One of the factors holding back widespread acceptance of electric vehicles has been the development of battery storage. Until now, there has been nothing analogous for batteries to the computing industry’s Moore’s Law, which has seen integrated circuits become significantly more powerful, faster, and cheaper with each generation. While there have been incremental improvements in energy density — the primary drawback to battery power — a number of promising new battery technologies have not panned out.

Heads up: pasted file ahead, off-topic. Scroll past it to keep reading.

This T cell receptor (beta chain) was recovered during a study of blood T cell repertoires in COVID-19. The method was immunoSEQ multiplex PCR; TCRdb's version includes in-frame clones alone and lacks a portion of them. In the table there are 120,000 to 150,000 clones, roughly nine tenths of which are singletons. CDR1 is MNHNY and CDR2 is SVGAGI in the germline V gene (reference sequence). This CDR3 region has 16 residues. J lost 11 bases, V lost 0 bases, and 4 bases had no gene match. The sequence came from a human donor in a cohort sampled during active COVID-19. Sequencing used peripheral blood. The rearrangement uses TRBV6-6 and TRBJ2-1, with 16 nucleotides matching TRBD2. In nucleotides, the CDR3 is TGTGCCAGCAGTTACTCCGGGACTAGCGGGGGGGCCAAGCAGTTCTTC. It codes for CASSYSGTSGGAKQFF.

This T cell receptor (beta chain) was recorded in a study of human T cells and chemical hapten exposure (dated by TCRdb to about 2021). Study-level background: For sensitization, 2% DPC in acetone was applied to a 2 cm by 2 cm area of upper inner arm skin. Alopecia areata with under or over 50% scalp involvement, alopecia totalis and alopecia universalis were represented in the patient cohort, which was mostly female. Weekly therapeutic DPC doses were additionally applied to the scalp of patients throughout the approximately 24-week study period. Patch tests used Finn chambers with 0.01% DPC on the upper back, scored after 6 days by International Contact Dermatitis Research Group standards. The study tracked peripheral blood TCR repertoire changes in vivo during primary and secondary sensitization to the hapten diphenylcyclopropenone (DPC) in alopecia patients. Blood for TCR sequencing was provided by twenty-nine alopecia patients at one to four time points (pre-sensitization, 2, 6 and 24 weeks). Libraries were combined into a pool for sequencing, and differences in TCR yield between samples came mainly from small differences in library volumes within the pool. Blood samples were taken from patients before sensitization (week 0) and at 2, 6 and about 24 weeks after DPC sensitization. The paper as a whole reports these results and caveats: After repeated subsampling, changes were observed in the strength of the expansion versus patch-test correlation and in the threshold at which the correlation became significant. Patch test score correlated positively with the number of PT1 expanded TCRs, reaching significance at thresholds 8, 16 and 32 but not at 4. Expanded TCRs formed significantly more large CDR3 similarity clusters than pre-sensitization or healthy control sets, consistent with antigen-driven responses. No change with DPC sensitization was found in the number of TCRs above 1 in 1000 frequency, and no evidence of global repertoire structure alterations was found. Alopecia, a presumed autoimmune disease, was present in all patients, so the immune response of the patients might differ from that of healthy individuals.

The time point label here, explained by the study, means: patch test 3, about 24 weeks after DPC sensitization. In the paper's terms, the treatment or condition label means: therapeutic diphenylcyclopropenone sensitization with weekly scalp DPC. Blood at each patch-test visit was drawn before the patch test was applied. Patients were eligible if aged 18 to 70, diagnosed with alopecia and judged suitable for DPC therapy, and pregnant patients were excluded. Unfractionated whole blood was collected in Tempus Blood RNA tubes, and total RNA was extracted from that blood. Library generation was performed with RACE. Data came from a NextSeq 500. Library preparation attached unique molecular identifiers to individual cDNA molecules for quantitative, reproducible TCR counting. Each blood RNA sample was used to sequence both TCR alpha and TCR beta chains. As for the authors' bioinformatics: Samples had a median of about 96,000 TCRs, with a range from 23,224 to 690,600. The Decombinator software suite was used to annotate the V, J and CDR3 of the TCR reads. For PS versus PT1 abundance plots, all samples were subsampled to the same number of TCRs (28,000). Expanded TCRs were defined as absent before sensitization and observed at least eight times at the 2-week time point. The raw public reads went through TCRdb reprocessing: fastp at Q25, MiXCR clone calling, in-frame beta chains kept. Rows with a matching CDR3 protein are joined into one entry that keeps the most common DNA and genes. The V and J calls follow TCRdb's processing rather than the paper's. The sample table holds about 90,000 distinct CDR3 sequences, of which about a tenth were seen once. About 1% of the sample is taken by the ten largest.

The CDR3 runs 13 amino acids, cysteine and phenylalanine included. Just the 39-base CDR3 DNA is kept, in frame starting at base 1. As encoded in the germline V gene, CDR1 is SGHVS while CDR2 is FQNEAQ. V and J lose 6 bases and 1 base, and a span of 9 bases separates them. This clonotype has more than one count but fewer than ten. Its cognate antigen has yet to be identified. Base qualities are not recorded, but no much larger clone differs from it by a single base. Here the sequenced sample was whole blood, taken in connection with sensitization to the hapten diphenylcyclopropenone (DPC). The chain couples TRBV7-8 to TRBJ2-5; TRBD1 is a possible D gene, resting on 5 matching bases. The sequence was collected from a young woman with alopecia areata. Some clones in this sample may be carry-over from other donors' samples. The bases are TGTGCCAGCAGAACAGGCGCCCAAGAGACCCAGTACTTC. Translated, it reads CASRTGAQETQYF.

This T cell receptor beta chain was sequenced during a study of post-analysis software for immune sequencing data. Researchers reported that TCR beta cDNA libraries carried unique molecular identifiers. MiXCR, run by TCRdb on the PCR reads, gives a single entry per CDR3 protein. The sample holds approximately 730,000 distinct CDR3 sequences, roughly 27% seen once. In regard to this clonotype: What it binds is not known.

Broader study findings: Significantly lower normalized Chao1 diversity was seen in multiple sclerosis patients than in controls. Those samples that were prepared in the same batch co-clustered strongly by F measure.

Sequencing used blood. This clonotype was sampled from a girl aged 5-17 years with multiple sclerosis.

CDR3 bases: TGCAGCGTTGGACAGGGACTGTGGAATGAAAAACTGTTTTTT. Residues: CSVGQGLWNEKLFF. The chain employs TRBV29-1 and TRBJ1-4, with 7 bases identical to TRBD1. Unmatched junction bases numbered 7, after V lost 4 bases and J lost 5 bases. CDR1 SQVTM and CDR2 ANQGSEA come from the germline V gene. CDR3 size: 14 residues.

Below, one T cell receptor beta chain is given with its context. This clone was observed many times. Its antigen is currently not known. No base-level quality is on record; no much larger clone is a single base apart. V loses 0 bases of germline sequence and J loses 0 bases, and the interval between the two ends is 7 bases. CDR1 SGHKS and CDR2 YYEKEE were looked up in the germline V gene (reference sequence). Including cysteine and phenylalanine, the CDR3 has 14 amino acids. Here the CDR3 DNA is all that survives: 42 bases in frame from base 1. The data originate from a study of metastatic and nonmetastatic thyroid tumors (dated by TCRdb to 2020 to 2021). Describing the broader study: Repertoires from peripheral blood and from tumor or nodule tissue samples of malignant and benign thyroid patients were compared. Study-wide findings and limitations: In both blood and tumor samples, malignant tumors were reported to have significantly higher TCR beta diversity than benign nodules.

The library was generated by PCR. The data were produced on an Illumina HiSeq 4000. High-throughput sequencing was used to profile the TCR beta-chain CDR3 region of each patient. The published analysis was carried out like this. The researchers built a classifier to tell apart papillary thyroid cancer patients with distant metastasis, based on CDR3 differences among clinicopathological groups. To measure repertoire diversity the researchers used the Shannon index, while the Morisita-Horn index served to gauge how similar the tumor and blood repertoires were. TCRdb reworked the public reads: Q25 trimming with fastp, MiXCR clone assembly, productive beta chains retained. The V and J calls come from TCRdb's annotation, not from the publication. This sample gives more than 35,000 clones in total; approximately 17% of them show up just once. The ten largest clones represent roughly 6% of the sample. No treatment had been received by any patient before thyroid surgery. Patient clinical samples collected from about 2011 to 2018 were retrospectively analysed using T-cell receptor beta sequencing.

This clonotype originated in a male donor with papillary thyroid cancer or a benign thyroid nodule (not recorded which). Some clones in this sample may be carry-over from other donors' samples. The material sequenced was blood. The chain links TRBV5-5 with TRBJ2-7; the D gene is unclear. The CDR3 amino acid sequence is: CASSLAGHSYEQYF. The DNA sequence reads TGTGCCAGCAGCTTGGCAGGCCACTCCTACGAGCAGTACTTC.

Now, a research team headed by John Goodenough, whose 1980 invention of a cobalt-oxide cathode made powerful lithium-ion batteries possible, has announced the development of a solid-state battery cell that not only has the potential (no pun intended) to store three times as much power as a conventional lithium-ion cell, but also replaces the cells’ liquid electrolytes with a glass compound. That would eliminate the fire and explosion hazard known to Li-ion power packs. (Read More…)